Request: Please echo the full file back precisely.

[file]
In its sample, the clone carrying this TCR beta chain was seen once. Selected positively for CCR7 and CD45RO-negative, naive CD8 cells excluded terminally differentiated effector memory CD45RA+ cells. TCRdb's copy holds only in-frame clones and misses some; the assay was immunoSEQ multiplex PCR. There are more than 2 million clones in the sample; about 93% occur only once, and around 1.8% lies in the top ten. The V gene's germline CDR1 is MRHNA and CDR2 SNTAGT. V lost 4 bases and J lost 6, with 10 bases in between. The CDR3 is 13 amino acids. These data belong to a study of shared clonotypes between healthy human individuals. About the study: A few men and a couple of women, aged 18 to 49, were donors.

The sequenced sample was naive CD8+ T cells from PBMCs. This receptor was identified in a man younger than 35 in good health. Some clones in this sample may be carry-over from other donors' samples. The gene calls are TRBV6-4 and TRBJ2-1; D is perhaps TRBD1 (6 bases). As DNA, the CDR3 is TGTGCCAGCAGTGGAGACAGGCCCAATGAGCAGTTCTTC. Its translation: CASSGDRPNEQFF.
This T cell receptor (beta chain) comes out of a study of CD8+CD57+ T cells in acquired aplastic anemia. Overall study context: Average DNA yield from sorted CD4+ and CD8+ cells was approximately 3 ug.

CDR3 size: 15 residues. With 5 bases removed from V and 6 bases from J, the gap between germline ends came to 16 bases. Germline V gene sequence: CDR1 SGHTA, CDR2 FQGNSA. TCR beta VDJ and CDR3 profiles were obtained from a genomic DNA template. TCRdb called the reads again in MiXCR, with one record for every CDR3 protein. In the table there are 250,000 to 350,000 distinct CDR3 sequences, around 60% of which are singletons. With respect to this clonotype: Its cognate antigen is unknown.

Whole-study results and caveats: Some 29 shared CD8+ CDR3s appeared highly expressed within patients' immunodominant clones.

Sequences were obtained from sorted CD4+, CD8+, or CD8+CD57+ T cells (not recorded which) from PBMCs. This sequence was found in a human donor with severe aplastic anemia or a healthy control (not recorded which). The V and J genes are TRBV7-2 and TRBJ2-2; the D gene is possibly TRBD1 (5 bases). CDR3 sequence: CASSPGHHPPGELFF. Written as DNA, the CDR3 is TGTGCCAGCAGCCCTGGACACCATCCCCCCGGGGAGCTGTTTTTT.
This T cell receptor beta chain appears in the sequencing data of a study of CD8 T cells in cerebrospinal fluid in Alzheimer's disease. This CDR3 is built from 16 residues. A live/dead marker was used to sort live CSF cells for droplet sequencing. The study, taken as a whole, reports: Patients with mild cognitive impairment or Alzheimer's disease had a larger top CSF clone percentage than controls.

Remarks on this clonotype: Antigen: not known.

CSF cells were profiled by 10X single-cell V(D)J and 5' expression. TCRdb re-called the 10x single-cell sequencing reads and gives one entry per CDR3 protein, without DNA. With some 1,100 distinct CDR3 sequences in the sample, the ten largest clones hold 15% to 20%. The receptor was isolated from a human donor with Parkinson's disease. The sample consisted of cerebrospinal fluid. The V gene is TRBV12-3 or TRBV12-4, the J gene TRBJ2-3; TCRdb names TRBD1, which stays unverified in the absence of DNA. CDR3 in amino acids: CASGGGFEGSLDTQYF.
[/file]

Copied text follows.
In its sample, the clone carrying this TCR beta chain was seen once. Selected positively for CCR7 and CD45RO-negative, naive CD8 cells excluded terminally differentiated effector memory CD45RA+ cells. TCRdb's copy holds only in-frame clones and misses some; the assay was immunoSEQ multiplex PCR. There are more than 2 million clones in the sample; about 93% occur only once, and around 1.8% lies in the top ten. The V gene's germline CDR1 is MRHNA and CDR2 SNTAGT. V lost 4 bases and J lost 6, with 10 bases in between. The CDR3 is 13 amino acids. These data belong to a study of shared clonotypes between healthy human individuals. About the study: A few men and a couple of women, aged 18 to 49, were donors.

The sequenced sample was naive CD8+ T cells from PBMCs. This receptor was identified in a man younger than 35 in good health. Some clones in this sample may be carry-over from other donors' samples. The gene calls are TRBV6-4 and TRBJ2-1; D is perhaps TRBD1 (6 bases). As DNA, the CDR3 is TGTGCCAGCAGTGGAGACAGGCCCAATGAGCAGTTCTTC. Its translation: CASSGDRPNEQFF.
This T cell receptor (beta chain) comes out of a study of CD8+CD57+ T cells in acquired aplastic anemia. Overall study context: Average DNA yield from sorted CD4+ and CD8+ cells was approximately 3 ug.

CDR3 size: 15 residues. With 5 bases removed from V and 6 bases from J, the gap between germline ends came to 16 bases. Germline V gene sequence: CDR1 SGHTA, CDR2 FQGNSA. TCR beta VDJ and CDR3 profiles were obtained from a genomic DNA template. TCRdb called the reads again in MiXCR, with one record for every CDR3 protein. In the table there are 250,000 to 350,000 distinct CDR3 sequences, around 60% of which are singletons. With respect to this clonotype: Its cognate antigen is unknown.

Whole-study results and caveats: Some 29 shared CD8+ CDR3s appeared highly expressed within patients' immunodominant clones.

Sequences were obtained from sorted CD4+, CD8+, or CD8+CD57+ T cells (not recorded which) from PBMCs. This sequence was found in a human donor with severe aplastic anemia or a healthy control (not recorded which). The V and J genes are TRBV7-2 and TRBJ2-2; the D gene is possibly TRBD1 (5 bases). CDR3 sequence: CASSPGHHPPGELFF. Written as DNA, the CDR3 is TGTGCCAGCAGCCCTGGACACCATCCCCCCGGGGAGCTGTTTTTT.
This T cell receptor beta chain appears in the sequencing data of a study of CD8 T cells in cerebrospinal fluid in Alzheimer's disease. This CDR3 is built from 16 residues. A live/dead marker was used to sort live CSF cells for droplet sequencing. The study, taken as a whole, reports: Patients with mild cognitive impairment or Alzheimer's disease had a larger top CSF clone percentage than controls.

Remarks on this clonotype: Antigen: not known.

CSF cells were profiled by 10X single-cell V(D)J and 5' expression. TCRdb re-called the 10x single-cell sequencing reads and gives one entry per CDR3 protein, without DNA. With some 1,100 distinct CDR3 sequences in the sample, the ten largest clones hold 15% to 20%. The receptor was isolated from a human donor with Parkinson's disease. The sample consisted of cerebrospinal fluid. The V gene is TRBV12-3 or TRBV12-4, the J gene TRBJ2-3; TCRdb names TRBD1, which stays unverified in the absence of DNA. CDR3 in amino acids: CASGGGFEGSLDTQYF.